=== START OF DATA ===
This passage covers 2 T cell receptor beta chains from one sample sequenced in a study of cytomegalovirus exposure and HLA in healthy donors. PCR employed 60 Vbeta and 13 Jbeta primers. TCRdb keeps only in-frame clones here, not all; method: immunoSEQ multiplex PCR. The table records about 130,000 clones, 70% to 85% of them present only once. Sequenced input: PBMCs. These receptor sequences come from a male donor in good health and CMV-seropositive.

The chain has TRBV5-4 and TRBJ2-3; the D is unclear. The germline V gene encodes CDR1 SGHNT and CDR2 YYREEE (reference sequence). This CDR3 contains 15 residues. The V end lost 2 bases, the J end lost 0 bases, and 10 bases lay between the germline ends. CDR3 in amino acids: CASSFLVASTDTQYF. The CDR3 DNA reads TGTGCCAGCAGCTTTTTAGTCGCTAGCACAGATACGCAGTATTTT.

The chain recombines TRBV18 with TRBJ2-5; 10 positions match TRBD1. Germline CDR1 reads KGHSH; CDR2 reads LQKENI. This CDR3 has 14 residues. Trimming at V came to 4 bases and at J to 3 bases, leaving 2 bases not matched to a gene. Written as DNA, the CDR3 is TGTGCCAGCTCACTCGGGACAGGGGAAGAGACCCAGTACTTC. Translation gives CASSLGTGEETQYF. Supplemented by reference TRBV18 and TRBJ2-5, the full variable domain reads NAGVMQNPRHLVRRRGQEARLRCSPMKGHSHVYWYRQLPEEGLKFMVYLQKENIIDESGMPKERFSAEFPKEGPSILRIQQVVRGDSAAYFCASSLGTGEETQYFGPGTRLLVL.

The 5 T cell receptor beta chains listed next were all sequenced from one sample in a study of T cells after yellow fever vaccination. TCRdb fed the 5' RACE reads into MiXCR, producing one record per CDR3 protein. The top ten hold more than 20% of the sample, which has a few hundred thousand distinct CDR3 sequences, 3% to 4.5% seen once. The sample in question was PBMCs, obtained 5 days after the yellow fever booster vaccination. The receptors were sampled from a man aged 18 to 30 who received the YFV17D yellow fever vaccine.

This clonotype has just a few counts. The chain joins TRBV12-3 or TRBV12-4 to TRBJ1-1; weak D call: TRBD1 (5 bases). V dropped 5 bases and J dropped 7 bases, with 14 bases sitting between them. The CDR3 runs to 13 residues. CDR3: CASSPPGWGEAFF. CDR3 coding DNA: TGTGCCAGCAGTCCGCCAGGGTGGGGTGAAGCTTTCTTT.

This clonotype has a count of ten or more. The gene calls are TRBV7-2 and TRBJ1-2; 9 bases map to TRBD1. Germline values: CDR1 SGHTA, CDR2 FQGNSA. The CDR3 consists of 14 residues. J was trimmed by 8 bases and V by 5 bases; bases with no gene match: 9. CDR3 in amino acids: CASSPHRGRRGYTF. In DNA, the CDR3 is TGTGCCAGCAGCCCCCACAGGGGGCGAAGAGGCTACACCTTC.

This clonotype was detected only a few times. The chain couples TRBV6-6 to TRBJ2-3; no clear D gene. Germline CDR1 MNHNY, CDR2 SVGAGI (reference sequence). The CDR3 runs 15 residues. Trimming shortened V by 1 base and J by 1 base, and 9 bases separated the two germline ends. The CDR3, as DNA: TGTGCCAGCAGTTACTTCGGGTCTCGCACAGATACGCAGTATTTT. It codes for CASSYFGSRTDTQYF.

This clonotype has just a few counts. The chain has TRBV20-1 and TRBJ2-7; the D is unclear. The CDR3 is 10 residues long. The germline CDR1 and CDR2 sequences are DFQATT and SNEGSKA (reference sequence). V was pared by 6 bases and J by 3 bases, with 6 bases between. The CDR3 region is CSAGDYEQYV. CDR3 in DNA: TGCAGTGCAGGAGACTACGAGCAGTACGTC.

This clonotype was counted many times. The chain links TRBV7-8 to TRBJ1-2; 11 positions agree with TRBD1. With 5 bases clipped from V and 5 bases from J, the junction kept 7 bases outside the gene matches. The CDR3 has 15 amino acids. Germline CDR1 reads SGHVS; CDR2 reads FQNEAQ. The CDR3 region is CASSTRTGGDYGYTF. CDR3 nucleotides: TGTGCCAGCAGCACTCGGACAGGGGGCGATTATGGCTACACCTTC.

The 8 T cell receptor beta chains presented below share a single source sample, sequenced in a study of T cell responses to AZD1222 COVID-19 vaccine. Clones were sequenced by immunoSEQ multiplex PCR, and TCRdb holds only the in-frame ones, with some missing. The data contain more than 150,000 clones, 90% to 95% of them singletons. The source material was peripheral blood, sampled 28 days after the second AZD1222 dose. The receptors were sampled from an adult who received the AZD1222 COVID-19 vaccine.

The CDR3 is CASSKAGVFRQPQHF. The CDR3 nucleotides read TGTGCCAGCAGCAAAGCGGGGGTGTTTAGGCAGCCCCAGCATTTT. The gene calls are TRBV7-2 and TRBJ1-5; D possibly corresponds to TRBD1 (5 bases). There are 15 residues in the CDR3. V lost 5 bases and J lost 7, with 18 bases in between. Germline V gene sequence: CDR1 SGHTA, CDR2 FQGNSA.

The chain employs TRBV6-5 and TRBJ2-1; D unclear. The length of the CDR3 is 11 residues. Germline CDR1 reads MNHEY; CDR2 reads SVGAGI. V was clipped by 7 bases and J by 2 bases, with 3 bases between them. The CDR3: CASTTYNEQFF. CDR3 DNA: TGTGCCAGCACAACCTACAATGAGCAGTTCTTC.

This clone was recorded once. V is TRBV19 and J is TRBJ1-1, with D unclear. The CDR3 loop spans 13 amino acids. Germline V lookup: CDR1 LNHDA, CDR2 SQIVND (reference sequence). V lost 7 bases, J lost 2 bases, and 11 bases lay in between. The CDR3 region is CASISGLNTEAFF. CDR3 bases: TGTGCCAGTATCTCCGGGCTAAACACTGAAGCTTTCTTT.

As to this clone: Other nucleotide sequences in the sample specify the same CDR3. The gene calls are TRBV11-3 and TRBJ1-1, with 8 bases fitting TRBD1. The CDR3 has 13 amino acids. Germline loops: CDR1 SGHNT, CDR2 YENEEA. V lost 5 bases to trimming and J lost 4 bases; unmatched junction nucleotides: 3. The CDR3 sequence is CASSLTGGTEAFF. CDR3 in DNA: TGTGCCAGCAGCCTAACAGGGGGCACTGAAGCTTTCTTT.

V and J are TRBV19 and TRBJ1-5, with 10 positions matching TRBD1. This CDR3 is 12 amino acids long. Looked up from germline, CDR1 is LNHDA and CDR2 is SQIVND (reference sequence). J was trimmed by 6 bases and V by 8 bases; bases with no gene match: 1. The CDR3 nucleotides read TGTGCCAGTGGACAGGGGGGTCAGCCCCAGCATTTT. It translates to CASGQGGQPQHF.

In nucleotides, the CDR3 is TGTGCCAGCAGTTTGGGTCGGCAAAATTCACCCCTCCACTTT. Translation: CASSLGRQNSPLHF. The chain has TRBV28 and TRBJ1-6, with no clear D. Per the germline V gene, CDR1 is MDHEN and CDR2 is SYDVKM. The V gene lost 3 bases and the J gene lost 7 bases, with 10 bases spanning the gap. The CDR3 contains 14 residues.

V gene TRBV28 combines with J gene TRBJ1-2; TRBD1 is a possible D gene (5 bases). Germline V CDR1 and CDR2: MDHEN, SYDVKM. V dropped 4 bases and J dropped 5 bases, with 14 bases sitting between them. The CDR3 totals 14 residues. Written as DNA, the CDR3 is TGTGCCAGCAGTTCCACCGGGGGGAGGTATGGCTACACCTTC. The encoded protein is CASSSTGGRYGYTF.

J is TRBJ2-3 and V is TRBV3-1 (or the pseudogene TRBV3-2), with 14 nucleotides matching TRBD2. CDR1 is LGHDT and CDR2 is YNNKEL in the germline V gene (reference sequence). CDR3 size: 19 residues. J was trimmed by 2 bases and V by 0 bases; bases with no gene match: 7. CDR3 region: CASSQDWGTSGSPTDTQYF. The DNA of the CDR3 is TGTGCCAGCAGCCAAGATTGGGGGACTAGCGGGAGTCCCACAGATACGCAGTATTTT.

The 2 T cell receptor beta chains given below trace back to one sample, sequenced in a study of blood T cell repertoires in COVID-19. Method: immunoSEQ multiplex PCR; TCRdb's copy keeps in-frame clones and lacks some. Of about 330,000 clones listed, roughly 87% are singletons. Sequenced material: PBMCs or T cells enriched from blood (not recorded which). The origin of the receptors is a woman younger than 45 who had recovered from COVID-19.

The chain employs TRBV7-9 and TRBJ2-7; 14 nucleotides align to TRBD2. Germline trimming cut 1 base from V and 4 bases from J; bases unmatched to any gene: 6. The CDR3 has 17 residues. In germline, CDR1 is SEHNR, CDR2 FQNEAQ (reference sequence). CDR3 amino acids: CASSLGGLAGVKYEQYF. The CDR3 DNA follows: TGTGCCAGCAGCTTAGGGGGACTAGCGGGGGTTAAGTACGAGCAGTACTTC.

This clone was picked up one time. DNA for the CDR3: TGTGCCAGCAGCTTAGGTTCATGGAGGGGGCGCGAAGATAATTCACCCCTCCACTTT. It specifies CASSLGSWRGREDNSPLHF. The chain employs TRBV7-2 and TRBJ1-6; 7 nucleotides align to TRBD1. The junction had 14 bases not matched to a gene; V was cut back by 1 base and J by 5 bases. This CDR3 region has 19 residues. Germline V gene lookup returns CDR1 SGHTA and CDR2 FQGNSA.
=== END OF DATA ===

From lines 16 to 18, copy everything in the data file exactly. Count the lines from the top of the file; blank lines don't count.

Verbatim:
In nucleotides, the CDR3 is TGTGCCAGCAGTTTGGGTCGGCAAAATTCACCCCTCCACTTT. Translation: CASSLGRQNSPLHF. The chain has TRBV28 and TRBJ1-6, with no clear D. Per the germline V gene, CDR1 is MDHEN and CDR2 is SYDVKM. The V gene lost 3 bases and the J gene lost 7 bases, with 10 bases spanning the gap. The CDR3 contains 14 residues.

V gene TRBV28 combines with J gene TRBJ1-2; TRBD1 is a possible D gene (5 bases). Germline V CDR1 and CDR2: MDHEN, SYDVKM. V dropped 4 bases and J dropped 5 bases, with 14 bases sitting between them. The CDR3 totals 14 residues. Written as DNA, the CDR3 is TGTGCCAGCAGTTCCACCGGGGGGAGGTATGGCTACACCTTC. The encoded protein is CASSSTGGRYGYTF.

J is TRBJ2-3 and V is TRBV3-1 (or the pseudogene TRBV3-2), with 14 nucleotides matching TRBD2. CDR1 is LGHDT and CDR2 is YNNKEL in the germline V gene (reference sequence). CDR3 size: 19 residues. J was trimmed by 2 bases and V by 0 bases; bases with no gene match: 7. CDR3 region: CASSQDWGTSGSPTDTQYF. The DNA of the CDR3 is TGTGCCAGCAGCCAAGATTGGGGGACTAGCGGGAGTCCCACAGATACGCAGTATTTT.